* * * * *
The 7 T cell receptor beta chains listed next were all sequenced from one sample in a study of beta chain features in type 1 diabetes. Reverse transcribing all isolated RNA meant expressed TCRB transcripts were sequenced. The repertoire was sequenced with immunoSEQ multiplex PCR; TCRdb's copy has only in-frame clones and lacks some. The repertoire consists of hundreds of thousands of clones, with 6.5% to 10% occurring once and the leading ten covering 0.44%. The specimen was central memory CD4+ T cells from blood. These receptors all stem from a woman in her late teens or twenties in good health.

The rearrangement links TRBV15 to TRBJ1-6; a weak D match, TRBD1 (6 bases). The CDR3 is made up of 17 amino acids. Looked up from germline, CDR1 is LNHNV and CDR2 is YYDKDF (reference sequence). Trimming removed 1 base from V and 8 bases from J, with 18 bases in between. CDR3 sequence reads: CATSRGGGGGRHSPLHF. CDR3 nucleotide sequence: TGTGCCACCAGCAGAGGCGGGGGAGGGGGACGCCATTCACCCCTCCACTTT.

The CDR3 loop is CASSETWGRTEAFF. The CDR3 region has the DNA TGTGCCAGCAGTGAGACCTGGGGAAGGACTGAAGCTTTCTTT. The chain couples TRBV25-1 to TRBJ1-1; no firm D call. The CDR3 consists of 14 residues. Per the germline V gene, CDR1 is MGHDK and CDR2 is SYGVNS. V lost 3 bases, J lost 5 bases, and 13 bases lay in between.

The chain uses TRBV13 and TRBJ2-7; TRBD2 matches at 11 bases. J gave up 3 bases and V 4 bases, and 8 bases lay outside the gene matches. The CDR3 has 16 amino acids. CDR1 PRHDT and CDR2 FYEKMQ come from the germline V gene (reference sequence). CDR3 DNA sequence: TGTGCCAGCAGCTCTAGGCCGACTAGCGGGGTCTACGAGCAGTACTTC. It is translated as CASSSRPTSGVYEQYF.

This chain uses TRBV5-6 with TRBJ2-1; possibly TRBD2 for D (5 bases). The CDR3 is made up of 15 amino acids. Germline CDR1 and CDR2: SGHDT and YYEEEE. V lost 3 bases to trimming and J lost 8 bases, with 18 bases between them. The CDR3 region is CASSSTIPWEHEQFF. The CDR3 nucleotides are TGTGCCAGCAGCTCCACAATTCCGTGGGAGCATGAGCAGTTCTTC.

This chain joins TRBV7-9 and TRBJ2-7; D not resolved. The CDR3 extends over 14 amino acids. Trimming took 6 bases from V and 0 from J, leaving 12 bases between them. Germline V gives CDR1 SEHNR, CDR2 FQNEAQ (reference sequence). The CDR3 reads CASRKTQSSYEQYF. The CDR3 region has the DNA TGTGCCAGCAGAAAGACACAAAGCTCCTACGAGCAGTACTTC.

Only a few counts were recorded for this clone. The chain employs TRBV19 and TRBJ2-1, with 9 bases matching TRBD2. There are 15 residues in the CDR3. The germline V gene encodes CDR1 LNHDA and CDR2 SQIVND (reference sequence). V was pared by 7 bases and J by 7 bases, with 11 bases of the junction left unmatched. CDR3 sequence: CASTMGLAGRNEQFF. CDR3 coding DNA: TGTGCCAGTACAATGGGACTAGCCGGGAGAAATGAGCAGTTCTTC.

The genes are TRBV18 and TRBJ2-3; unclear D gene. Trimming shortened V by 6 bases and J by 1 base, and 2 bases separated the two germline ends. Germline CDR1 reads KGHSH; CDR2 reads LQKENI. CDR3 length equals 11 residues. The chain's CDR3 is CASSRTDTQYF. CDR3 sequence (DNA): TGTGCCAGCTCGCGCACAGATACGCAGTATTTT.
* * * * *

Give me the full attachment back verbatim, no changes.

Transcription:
The 7 T cell receptor beta chains listed next were all sequenced from one sample in a study of beta chain features in type 1 diabetes. Reverse transcribing all isolated RNA meant expressed TCRB transcripts were sequenced. The repertoire was sequenced with immunoSEQ multiplex PCR; TCRdb's copy has only in-frame clones and lacks some. The repertoire consists of hundreds of thousands of clones, with 6.5% to 10% occurring once and the leading ten covering 0.44%. The specimen was central memory CD4+ T cells from blood. These receptors all stem from a woman in her late teens or twenties in good health.

The rearrangement links TRBV15 to TRBJ1-6; a weak D match, TRBD1 (6 bases). The CDR3 is made up of 17 amino acids. Looked up from germline, CDR1 is LNHNV and CDR2 is YYDKDF (reference sequence). Trimming removed 1 base from V and 8 bases from J, with 18 bases in between. CDR3 sequence reads: CATSRGGGGGRHSPLHF. CDR3 nucleotide sequence: TGTGCCACCAGCAGAGGCGGGGGAGGGGGACGCCATTCACCCCTCCACTTT.

The CDR3 loop is CASSETWGRTEAFF. The CDR3 region has the DNA TGTGCCAGCAGTGAGACCTGGGGAAGGACTGAAGCTTTCTTT. The chain couples TRBV25-1 to TRBJ1-1; no firm D call. The CDR3 consists of 14 residues. Per the germline V gene, CDR1 is MGHDK and CDR2 is SYGVNS. V lost 3 bases, J lost 5 bases, and 13 bases lay in between.

The chain uses TRBV13 and TRBJ2-7; TRBD2 matches at 11 bases. J gave up 3 bases and V 4 bases, and 8 bases lay outside the gene matches. The CDR3 has 16 amino acids. CDR1 PRHDT and CDR2 FYEKMQ come from the germline V gene (reference sequence). CDR3 DNA sequence: TGTGCCAGCAGCTCTAGGCCGACTAGCGGGGTCTACGAGCAGTACTTC. It is translated as CASSSRPTSGVYEQYF.

This chain uses TRBV5-6 with TRBJ2-1; possibly TRBD2 for D (5 bases). The CDR3 is made up of 15 amino acids. Germline CDR1 and CDR2: SGHDT and YYEEEE. V lost 3 bases to trimming and J lost 8 bases, with 18 bases between them. The CDR3 region is CASSSTIPWEHEQFF. The CDR3 nucleotides are TGTGCCAGCAGCTCCACAATTCCGTGGGAGCATGAGCAGTTCTTC.

This chain joins TRBV7-9 and TRBJ2-7; D not resolved. The CDR3 extends over 14 amino acids. Trimming took 6 bases from V and 0 from J, leaving 12 bases between them. Germline V gives CDR1 SEHNR, CDR2 FQNEAQ (reference sequence). The CDR3 reads CASRKTQSSYEQYF. The CDR3 region has the DNA TGTGCCAGCAGAAAGACACAAAGCTCCTACGAGCAGTACTTC.

Only a few counts were recorded for this clone. The chain employs TRBV19 and TRBJ2-1, with 9 bases matching TRBD2. There are 15 residues in the CDR3. The germline V gene encodes CDR1 LNHDA and CDR2 SQIVND (reference sequence). V was pared by 7 bases and J by 7 bases, with 11 bases of the junction left unmatched. CDR3 sequence: CASTMGLAGRNEQFF. CDR3 coding DNA: TGTGCCAGTACAATGGGACTAGCCGGGAGAAATGAGCAGTTCTTC.

The genes are TRBV18 and TRBJ2-3; unclear D gene. Trimming shortened V by 6 bases and J by 1 base, and 2 bases separated the two germline ends. Germline CDR1 reads KGHSH; CDR2 reads LQKENI. CDR3 length equals 11 residues. The chain's CDR3 is CASSRTDTQYF. CDR3 sequence (DNA): TGTGCCAGCTCGCGCACAGATACGCAGTATTTT.